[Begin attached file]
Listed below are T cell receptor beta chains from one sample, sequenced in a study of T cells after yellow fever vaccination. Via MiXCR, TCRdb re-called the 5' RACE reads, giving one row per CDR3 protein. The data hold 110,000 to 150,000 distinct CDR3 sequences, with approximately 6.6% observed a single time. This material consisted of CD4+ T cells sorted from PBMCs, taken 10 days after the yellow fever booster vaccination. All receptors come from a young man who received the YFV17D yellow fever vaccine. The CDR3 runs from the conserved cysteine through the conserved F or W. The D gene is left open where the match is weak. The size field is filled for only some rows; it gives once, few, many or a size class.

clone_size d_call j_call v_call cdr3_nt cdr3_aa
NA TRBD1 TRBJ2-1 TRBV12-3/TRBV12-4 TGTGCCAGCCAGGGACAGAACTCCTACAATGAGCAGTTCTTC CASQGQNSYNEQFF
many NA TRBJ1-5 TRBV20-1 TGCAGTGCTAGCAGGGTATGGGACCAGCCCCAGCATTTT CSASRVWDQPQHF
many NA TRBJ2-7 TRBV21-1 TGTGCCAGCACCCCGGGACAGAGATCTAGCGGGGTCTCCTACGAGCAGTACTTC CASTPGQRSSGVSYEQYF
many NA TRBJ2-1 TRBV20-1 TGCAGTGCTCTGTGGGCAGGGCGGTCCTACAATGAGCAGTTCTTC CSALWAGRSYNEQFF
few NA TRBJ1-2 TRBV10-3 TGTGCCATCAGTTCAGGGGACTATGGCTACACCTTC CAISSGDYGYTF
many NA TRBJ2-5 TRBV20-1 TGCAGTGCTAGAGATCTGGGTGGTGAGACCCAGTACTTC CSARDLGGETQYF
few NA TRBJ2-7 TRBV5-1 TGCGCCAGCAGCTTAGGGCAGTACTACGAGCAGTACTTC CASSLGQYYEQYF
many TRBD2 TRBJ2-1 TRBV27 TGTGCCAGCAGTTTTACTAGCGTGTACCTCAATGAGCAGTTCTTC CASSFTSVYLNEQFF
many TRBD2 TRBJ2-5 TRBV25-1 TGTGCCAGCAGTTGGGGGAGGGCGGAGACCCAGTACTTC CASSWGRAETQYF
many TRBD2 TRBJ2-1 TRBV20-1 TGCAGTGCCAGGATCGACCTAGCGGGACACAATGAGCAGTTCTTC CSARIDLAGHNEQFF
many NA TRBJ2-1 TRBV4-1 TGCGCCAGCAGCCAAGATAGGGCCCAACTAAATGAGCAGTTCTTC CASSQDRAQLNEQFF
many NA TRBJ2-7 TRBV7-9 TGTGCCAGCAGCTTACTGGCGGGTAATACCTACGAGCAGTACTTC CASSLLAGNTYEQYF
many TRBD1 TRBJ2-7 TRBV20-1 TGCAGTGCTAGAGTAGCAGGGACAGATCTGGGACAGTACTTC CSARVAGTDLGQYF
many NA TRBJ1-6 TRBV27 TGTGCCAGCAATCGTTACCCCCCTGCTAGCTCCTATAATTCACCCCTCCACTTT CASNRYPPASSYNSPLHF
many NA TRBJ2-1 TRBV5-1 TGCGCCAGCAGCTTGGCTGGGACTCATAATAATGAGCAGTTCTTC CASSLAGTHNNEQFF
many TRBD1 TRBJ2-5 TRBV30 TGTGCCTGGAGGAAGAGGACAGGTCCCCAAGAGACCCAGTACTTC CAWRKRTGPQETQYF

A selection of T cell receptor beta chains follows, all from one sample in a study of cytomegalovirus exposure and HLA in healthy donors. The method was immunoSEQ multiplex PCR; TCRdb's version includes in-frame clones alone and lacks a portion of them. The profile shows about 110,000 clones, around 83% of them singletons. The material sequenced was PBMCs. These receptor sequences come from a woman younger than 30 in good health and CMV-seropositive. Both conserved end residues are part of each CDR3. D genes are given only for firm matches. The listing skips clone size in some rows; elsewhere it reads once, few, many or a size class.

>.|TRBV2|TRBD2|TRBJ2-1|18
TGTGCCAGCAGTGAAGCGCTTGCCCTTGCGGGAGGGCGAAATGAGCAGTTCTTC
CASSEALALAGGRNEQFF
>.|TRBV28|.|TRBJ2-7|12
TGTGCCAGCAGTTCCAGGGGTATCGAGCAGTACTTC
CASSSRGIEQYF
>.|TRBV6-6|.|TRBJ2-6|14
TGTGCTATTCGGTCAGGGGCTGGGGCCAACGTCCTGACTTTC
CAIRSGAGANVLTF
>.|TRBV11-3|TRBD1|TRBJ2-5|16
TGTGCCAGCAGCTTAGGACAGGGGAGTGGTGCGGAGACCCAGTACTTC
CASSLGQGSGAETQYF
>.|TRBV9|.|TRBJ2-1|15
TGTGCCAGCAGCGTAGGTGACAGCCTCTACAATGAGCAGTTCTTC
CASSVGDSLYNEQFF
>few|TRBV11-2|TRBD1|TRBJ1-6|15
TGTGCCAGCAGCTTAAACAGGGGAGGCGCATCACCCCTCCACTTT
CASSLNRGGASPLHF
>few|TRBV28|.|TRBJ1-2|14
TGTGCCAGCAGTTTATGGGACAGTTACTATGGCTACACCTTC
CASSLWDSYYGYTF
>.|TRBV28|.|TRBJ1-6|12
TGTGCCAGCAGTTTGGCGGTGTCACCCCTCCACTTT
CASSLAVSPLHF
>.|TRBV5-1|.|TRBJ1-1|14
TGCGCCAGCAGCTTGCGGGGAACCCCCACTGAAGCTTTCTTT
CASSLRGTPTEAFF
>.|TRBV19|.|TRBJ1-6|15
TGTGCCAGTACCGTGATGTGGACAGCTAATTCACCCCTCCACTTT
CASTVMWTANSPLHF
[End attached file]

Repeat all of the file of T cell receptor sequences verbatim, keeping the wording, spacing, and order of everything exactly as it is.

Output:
Listed below are T cell receptor beta chains from one sample, sequenced in a study of T cells after yellow fever vaccination. Via MiXCR, TCRdb re-called the 5' RACE reads, giving one row per CDR3 protein. The data hold 110,000 to 150,000 distinct CDR3 sequences, with approximately 6.6% observed a single time. This material consisted of CD4+ T cells sorted from PBMCs, taken 10 days after the yellow fever booster vaccination. All receptors come from a young man who received the YFV17D yellow fever vaccine. The CDR3 runs from the conserved cysteine through the conserved F or W. The D gene is left open where the match is weak. The size field is filled for only some rows; it gives once, few, many or a size class.

clone_size d_call j_call v_call cdr3_nt cdr3_aa
NA TRBD1 TRBJ2-1 TRBV12-3/TRBV12-4 TGTGCCAGCCAGGGACAGAACTCCTACAATGAGCAGTTCTTC CASQGQNSYNEQFF
many NA TRBJ1-5 TRBV20-1 TGCAGTGCTAGCAGGGTATGGGACCAGCCCCAGCATTTT CSASRVWDQPQHF
many NA TRBJ2-7 TRBV21-1 TGTGCCAGCACCCCGGGACAGAGATCTAGCGGGGTCTCCTACGAGCAGTACTTC CASTPGQRSSGVSYEQYF
many NA TRBJ2-1 TRBV20-1 TGCAGTGCTCTGTGGGCAGGGCGGTCCTACAATGAGCAGTTCTTC CSALWAGRSYNEQFF
few NA TRBJ1-2 TRBV10-3 TGTGCCATCAGTTCAGGGGACTATGGCTACACCTTC CAISSGDYGYTF
many NA TRBJ2-5 TRBV20-1 TGCAGTGCTAGAGATCTGGGTGGTGAGACCCAGTACTTC CSARDLGGETQYF
few NA TRBJ2-7 TRBV5-1 TGCGCCAGCAGCTTAGGGCAGTACTACGAGCAGTACTTC CASSLGQYYEQYF
many TRBD2 TRBJ2-1 TRBV27 TGTGCCAGCAGTTTTACTAGCGTGTACCTCAATGAGCAGTTCTTC CASSFTSVYLNEQFF
many TRBD2 TRBJ2-5 TRBV25-1 TGTGCCAGCAGTTGGGGGAGGGCGGAGACCCAGTACTTC CASSWGRAETQYF
many TRBD2 TRBJ2-1 TRBV20-1 TGCAGTGCCAGGATCGACCTAGCGGGACACAATGAGCAGTTCTTC CSARIDLAGHNEQFF
many NA TRBJ2-1 TRBV4-1 TGCGCCAGCAGCCAAGATAGGGCCCAACTAAATGAGCAGTTCTTC CASSQDRAQLNEQFF
many NA TRBJ2-7 TRBV7-9 TGTGCCAGCAGCTTACTGGCGGGTAATACCTACGAGCAGTACTTC CASSLLAGNTYEQYF
many TRBD1 TRBJ2-7 TRBV20-1 TGCAGTGCTAGAGTAGCAGGGACAGATCTGGGACAGTACTTC CSARVAGTDLGQYF
many NA TRBJ1-6 TRBV27 TGTGCCAGCAATCGTTACCCCCCTGCTAGCTCCTATAATTCACCCCTCCACTTT CASNRYPPASSYNSPLHF
many NA TRBJ2-1 TRBV5-1 TGCGCCAGCAGCTTGGCTGGGACTCATAATAATGAGCAGTTCTTC CASSLAGTHNNEQFF
many TRBD1 TRBJ2-5 TRBV30 TGTGCCTGGAGGAAGAGGACAGGTCCCCAAGAGACCCAGTACTTC CAWRKRTGPQETQYF

A selection of T cell receptor beta chains follows, all from one sample in a study of cytomegalovirus exposure and HLA in healthy donors. The method was immunoSEQ multiplex PCR; TCRdb's version includes in-frame clones alone and lacks a portion of them. The profile shows about 110,000 clones, around 83% of them singletons. The material sequenced was PBMCs. These receptor sequences come from a woman younger than 30 in good health and CMV-seropositive. Both conserved end residues are part of each CDR3. D genes are given only for firm matches. The listing skips clone size in some rows; elsewhere it reads once, few, many or a size class.

>.|TRBV2|TRBD2|TRBJ2-1|18
TGTGCCAGCAGTGAAGCGCTTGCCCTTGCGGGAGGGCGAAATGAGCAGTTCTTC
CASSEALALAGGRNEQFF
>.|TRBV28|.|TRBJ2-7|12
TGTGCCAGCAGTTCCAGGGGTATCGAGCAGTACTTC
CASSSRGIEQYF
>.|TRBV6-6|.|TRBJ2-6|14
TGTGCTATTCGGTCAGGGGCTGGGGCCAACGTCCTGACTTTC
CAIRSGAGANVLTF
>.|TRBV11-3|TRBD1|TRBJ2-5|16
TGTGCCAGCAGCTTAGGACAGGGGAGTGGTGCGGAGACCCAGTACTTC
CASSLGQGSGAETQYF
>.|TRBV9|.|TRBJ2-1|15
TGTGCCAGCAGCGTAGGTGACAGCCTCTACAATGAGCAGTTCTTC
CASSVGDSLYNEQFF
>few|TRBV11-2|TRBD1|TRBJ1-6|15
TGTGCCAGCAGCTTAAACAGGGGAGGCGCATCACCCCTCCACTTT
CASSLNRGGASPLHF
>few|TRBV28|.|TRBJ1-2|14
TGTGCCAGCAGTTTATGGGACAGTTACTATGGCTACACCTTC
CASSLWDSYYGYTF
>.|TRBV28|.|TRBJ1-6|12
TGTGCCAGCAGTTTGGCGGTGTCACCCCTCCACTTT
CASSLAVSPLHF
>.|TRBV5-1|.|TRBJ1-1|14
TGCGCCAGCAGCTTGCGGGGAACCCCCACTGAAGCTTTCTTT
CASSLRGTPTEAFF
>.|TRBV19|.|TRBJ1-6|15
TGTGCCAGTACCGTGATGTGGACAGCTAATTCACCCCTCCACTTT
CASTVMWTANSPLHF